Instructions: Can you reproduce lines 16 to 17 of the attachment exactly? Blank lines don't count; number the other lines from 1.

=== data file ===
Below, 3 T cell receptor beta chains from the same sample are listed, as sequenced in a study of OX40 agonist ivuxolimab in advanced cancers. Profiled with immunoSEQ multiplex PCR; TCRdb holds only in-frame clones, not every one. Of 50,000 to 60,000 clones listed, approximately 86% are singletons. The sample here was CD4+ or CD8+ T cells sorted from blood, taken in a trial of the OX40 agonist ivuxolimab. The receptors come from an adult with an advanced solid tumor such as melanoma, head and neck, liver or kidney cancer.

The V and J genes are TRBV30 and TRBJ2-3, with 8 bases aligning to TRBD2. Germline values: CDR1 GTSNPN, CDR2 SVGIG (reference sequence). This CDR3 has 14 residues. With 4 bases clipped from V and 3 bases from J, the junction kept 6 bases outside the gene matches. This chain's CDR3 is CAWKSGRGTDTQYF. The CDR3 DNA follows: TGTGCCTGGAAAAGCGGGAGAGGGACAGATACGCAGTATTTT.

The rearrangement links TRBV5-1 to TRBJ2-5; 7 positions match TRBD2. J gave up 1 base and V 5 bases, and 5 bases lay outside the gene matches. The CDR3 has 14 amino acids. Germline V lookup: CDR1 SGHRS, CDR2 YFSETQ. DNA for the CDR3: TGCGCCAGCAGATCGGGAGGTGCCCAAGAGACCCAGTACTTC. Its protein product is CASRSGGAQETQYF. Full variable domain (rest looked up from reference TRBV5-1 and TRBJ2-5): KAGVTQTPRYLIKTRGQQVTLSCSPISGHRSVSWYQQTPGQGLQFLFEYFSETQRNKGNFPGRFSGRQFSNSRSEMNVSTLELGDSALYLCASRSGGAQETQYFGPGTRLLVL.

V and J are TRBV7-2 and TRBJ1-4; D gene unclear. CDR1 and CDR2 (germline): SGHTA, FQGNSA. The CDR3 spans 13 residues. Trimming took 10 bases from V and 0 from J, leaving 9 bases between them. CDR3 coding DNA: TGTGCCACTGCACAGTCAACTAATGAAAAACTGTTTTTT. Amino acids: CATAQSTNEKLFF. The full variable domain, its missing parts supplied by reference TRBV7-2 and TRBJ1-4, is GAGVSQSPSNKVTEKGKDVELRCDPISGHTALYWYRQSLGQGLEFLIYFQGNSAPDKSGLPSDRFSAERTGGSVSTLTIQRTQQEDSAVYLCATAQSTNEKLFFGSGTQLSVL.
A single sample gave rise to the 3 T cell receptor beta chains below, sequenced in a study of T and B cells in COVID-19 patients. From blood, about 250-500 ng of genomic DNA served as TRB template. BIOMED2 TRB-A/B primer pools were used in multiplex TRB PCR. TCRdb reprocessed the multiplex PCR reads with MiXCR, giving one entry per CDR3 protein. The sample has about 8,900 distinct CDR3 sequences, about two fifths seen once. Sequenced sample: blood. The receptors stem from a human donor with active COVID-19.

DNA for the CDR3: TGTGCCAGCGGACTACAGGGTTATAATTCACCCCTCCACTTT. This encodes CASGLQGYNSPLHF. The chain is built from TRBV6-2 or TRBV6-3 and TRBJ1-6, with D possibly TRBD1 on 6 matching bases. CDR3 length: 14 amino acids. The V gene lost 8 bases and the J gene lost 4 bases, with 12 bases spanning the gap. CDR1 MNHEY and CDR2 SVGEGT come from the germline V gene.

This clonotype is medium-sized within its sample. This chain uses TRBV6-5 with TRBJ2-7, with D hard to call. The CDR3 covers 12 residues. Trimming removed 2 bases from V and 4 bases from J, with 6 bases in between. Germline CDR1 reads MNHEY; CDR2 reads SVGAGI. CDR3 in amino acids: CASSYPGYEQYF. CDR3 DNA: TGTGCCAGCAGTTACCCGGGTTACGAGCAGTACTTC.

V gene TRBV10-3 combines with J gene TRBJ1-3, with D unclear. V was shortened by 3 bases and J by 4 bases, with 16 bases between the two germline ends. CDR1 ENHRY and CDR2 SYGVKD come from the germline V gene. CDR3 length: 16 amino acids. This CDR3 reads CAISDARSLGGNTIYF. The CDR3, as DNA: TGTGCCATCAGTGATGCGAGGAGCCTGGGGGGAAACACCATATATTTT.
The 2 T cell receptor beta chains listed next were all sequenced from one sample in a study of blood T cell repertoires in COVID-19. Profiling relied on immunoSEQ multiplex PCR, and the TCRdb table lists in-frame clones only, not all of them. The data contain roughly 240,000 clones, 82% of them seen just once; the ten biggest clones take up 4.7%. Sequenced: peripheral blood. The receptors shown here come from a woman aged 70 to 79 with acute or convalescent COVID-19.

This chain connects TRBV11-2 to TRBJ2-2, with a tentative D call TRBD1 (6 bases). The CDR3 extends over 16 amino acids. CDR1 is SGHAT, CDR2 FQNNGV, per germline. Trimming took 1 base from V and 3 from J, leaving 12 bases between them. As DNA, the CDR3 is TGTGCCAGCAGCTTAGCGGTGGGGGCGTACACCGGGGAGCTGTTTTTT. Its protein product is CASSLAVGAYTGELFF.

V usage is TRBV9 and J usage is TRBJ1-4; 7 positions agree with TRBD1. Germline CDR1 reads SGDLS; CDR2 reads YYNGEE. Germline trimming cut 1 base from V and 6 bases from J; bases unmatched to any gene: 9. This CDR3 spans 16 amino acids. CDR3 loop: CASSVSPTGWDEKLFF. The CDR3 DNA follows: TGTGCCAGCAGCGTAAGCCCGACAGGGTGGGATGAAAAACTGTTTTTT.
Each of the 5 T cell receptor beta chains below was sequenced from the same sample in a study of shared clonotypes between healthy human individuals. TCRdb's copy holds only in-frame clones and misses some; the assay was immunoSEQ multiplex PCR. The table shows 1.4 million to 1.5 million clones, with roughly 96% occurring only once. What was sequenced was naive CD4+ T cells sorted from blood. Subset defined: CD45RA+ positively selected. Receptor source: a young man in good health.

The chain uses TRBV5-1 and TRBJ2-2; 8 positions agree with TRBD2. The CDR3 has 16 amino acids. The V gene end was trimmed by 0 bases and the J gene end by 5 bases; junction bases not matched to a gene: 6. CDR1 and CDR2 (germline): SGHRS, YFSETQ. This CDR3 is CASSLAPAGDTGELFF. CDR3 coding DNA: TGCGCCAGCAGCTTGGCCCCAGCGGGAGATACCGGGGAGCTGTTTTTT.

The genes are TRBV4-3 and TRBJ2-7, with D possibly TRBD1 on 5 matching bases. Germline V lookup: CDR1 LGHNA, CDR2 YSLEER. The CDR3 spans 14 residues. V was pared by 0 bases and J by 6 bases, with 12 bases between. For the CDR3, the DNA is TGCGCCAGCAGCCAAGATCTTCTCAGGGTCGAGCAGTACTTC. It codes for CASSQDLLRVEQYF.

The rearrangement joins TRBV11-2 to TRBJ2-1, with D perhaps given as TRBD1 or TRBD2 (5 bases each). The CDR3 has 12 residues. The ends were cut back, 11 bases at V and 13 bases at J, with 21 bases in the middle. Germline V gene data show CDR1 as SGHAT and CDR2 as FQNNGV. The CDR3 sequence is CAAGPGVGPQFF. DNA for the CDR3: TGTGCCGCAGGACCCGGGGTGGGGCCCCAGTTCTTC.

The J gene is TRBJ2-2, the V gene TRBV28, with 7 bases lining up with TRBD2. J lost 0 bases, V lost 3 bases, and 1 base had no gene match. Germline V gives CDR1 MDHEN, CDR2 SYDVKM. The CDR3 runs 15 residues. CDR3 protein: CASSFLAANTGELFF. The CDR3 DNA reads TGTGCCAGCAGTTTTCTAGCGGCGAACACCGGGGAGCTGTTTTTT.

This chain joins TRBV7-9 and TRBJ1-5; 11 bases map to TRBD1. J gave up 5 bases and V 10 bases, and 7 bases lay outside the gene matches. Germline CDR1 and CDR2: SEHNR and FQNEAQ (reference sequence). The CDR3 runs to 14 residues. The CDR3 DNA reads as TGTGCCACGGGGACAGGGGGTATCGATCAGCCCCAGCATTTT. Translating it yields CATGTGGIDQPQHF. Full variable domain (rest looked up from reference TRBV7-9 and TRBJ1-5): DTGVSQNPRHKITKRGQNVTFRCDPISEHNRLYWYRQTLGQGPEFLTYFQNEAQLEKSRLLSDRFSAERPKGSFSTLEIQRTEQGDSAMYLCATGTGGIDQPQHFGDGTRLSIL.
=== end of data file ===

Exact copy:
The J gene is TRBJ2-2, the V gene TRBV28, with 7 bases lining up with TRBD2. J lost 0 bases, V lost 3 bases, and 1 base had no gene match. Germline V gives CDR1 MDHEN, CDR2 SYDVKM. The CDR3 runs 15 residues. CDR3 protein: CASSFLAANTGELFF. The CDR3 DNA reads TGTGCCAGCAGTTTTCTAGCGGCGAACACCGGGGAGCTGTTTTTT.

This chain joins TRBV7-9 and TRBJ1-5; 11 bases map to TRBD1. J gave up 5 bases and V 10 bases, and 7 bases lay outside the gene matches. Germline CDR1 and CDR2: SEHNR and FQNEAQ (reference sequence). The CDR3 runs to 14 residues. The CDR3 DNA reads as TGTGCCACGGGGACAGGGGGTATCGATCAGCCCCAGCATTTT. Translating it yields CATGTGGIDQPQHF. Full variable domain (rest looked up from reference TRBV7-9 and TRBJ1-5): DTGVSQNPRHKITKRGQNVTFRCDPISEHNRLYWYRQTLGQGPEFLTYFQNEAQLEKSRLLSDRFSAERPKGSFSTLEIQRTEQGDSAMYLCATGTGGIDQPQHFGDGTRLSIL.